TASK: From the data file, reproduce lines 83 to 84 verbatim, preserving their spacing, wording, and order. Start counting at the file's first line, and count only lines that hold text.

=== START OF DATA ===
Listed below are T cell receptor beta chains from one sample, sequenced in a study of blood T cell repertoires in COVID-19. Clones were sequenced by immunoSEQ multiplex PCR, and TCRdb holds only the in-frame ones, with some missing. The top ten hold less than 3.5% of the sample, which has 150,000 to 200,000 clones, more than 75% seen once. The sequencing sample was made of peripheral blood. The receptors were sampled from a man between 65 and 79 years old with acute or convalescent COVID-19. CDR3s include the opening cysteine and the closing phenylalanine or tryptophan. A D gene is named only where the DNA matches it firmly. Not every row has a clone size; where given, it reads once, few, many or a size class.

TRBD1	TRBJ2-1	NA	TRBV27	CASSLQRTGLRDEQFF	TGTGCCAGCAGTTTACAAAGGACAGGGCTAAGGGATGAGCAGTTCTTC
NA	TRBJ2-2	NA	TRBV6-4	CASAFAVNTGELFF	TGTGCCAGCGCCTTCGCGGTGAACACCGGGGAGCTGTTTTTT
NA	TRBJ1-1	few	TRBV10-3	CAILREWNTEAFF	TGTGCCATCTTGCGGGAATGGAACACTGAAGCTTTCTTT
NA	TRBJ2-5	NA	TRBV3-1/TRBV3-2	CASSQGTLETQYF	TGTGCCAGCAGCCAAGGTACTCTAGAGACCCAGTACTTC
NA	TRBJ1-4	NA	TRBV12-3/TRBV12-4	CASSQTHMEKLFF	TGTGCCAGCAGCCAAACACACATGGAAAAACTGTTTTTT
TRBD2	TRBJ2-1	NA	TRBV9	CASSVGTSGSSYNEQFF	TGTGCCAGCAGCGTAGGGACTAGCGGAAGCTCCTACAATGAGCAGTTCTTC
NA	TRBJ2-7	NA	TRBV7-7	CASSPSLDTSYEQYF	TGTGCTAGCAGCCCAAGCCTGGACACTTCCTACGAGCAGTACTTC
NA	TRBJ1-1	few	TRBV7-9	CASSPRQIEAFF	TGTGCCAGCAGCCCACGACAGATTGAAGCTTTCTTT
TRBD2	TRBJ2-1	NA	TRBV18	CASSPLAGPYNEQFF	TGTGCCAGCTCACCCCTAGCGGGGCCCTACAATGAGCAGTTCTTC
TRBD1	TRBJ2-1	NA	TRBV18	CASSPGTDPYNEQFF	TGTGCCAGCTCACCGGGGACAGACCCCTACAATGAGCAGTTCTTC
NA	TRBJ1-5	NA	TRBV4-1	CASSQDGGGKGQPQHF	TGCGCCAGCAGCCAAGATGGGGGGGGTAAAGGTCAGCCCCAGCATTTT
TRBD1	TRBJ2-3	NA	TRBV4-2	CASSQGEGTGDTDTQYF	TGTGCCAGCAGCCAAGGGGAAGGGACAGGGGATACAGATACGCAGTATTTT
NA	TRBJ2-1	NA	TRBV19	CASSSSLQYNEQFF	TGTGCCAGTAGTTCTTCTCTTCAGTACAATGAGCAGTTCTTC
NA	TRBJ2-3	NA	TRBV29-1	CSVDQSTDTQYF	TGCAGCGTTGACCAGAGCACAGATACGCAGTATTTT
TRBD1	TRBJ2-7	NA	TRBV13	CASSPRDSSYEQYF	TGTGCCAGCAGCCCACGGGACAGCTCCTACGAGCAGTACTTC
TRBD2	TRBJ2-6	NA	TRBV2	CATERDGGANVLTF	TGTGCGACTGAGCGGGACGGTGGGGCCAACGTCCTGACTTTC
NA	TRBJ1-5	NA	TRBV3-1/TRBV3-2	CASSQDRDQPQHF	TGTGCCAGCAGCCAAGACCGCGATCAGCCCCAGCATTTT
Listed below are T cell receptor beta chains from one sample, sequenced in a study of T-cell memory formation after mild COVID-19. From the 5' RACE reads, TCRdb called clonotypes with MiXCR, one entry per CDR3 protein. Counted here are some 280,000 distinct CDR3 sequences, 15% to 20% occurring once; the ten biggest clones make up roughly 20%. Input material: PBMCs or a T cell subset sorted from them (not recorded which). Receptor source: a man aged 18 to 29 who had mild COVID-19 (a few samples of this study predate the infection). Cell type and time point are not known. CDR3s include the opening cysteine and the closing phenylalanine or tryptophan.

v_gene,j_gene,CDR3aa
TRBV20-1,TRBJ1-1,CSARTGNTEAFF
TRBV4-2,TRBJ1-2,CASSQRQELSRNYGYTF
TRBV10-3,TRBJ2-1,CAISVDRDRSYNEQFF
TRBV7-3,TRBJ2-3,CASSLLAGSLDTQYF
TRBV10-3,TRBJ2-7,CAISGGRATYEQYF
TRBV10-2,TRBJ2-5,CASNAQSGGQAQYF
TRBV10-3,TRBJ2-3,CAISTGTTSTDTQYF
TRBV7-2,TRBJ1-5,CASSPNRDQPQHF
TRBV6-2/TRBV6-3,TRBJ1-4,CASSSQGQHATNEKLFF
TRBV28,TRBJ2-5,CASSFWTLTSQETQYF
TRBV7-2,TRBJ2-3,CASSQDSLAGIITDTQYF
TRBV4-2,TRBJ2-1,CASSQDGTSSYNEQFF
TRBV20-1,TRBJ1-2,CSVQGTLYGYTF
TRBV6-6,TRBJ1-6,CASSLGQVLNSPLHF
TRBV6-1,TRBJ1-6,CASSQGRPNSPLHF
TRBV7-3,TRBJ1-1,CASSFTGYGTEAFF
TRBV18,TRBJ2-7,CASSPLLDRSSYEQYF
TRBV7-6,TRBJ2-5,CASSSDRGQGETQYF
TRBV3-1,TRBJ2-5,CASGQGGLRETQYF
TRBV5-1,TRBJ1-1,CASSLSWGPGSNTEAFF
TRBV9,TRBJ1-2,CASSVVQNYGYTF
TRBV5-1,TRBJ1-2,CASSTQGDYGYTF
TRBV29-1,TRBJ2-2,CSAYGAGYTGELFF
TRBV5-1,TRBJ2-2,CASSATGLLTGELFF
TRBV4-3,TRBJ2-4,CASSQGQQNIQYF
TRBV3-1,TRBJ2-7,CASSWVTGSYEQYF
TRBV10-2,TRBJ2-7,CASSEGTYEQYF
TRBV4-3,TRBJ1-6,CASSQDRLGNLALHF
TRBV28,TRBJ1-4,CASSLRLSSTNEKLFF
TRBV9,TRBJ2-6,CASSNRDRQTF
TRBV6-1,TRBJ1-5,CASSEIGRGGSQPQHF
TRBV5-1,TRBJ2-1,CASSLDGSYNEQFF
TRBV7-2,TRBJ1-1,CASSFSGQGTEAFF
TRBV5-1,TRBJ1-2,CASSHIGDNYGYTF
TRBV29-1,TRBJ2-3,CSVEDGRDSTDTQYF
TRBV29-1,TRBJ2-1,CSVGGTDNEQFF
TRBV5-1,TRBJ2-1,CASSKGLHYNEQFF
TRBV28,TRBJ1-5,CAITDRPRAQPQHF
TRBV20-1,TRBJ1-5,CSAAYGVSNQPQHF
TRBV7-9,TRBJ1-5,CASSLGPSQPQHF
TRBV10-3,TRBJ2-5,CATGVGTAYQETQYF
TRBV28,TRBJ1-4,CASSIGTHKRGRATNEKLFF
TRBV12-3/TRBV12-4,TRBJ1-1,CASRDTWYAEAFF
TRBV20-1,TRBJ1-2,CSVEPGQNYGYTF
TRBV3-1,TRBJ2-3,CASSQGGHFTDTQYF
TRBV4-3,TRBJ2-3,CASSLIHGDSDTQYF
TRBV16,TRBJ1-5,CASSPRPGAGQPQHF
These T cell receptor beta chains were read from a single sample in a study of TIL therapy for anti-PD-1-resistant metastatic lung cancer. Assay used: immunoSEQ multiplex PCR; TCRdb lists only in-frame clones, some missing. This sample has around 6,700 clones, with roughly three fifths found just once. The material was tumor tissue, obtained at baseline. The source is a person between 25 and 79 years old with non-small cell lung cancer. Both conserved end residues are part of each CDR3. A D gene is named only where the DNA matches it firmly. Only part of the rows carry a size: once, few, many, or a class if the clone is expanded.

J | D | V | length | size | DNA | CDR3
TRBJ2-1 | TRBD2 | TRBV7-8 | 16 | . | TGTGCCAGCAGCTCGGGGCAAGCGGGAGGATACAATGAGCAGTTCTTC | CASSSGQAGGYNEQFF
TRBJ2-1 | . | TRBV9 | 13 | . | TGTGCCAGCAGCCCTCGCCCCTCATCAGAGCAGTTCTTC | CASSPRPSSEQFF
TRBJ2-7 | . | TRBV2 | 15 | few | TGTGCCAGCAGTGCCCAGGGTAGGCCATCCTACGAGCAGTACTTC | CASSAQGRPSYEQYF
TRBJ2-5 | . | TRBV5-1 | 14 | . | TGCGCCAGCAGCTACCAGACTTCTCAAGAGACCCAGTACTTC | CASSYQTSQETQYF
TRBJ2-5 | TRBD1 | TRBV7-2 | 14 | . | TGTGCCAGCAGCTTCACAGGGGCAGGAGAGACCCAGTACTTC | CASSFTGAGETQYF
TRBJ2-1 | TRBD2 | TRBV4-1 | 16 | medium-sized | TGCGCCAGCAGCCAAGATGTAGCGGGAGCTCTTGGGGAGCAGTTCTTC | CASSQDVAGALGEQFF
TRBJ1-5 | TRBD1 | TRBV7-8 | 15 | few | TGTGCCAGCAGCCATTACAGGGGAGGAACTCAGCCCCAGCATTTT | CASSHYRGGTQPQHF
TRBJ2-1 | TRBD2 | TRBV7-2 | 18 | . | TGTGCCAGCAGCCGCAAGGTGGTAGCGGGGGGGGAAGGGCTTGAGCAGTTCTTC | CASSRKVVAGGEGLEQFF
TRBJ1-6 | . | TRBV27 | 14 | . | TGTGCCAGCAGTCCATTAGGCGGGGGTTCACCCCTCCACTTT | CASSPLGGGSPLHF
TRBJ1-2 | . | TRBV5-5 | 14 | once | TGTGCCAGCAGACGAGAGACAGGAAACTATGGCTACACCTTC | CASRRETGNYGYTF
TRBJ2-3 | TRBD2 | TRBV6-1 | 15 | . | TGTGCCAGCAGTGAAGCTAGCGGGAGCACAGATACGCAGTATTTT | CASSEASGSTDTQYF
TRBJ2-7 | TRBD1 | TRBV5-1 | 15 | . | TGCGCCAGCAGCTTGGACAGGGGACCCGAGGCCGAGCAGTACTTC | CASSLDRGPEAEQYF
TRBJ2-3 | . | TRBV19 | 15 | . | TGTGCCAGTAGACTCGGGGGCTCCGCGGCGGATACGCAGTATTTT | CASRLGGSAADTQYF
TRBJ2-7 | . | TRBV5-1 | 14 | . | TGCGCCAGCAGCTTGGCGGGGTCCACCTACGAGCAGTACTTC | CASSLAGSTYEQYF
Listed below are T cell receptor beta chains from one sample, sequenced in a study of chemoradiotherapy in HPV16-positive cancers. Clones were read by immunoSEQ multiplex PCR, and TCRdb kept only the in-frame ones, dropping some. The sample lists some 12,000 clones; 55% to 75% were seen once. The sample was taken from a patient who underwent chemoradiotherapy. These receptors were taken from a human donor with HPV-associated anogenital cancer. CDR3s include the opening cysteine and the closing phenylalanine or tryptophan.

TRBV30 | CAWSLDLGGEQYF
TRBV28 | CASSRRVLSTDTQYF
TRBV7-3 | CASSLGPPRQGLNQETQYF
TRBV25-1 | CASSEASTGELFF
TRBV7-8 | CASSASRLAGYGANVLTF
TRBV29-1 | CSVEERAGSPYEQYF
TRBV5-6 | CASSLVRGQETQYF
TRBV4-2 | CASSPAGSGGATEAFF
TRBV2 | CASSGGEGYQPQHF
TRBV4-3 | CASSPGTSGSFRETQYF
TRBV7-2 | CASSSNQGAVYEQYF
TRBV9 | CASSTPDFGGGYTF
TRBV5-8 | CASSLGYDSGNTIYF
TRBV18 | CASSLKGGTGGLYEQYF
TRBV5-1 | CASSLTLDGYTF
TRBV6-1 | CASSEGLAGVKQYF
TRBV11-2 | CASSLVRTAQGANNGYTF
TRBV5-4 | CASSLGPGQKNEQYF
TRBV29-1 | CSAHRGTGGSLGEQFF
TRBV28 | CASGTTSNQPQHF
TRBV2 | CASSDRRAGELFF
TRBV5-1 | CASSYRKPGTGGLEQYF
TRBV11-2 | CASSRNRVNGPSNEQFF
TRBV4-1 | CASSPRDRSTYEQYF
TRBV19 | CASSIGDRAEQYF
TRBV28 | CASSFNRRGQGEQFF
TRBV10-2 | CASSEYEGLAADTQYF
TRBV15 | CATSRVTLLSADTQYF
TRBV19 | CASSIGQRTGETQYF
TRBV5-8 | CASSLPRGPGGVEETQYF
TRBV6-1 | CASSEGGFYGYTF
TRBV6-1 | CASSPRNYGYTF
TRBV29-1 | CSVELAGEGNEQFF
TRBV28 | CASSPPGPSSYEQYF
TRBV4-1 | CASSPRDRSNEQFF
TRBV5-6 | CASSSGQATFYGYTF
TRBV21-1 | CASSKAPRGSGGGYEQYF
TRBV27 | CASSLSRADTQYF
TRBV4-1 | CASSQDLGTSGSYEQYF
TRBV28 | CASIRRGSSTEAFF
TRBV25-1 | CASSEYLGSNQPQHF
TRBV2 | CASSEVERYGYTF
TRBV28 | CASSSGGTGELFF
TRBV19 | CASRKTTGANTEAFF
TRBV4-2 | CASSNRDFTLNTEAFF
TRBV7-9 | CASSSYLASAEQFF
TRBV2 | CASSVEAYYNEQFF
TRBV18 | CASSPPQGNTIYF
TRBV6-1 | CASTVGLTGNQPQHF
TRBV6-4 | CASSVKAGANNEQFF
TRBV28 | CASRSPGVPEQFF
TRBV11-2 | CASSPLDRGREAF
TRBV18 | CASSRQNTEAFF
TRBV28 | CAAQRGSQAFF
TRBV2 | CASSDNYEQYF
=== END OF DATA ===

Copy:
TRBJ2-7 | . | TRBV5-1 | 14 | . | TGCGCCAGCAGCTTGGCGGGGTCCACCTACGAGCAGTACTTC | CASSLAGSTYEQYF
Listed below are T cell receptor beta chains from one sample, sequenced in a study of chemoradiotherapy in HPV16-positive cancers. Clones were read by immunoSEQ multiplex PCR, and TCRdb kept only the in-frame ones, dropping some. The sample lists some 12,000 clones; 55% to 75% were seen once. The sample was taken from a patient who underwent chemoradiotherapy. These receptors were taken from a human donor with HPV-associated anogenital cancer. CDR3s include the opening cysteine and the closing phenylalanine or tryptophan.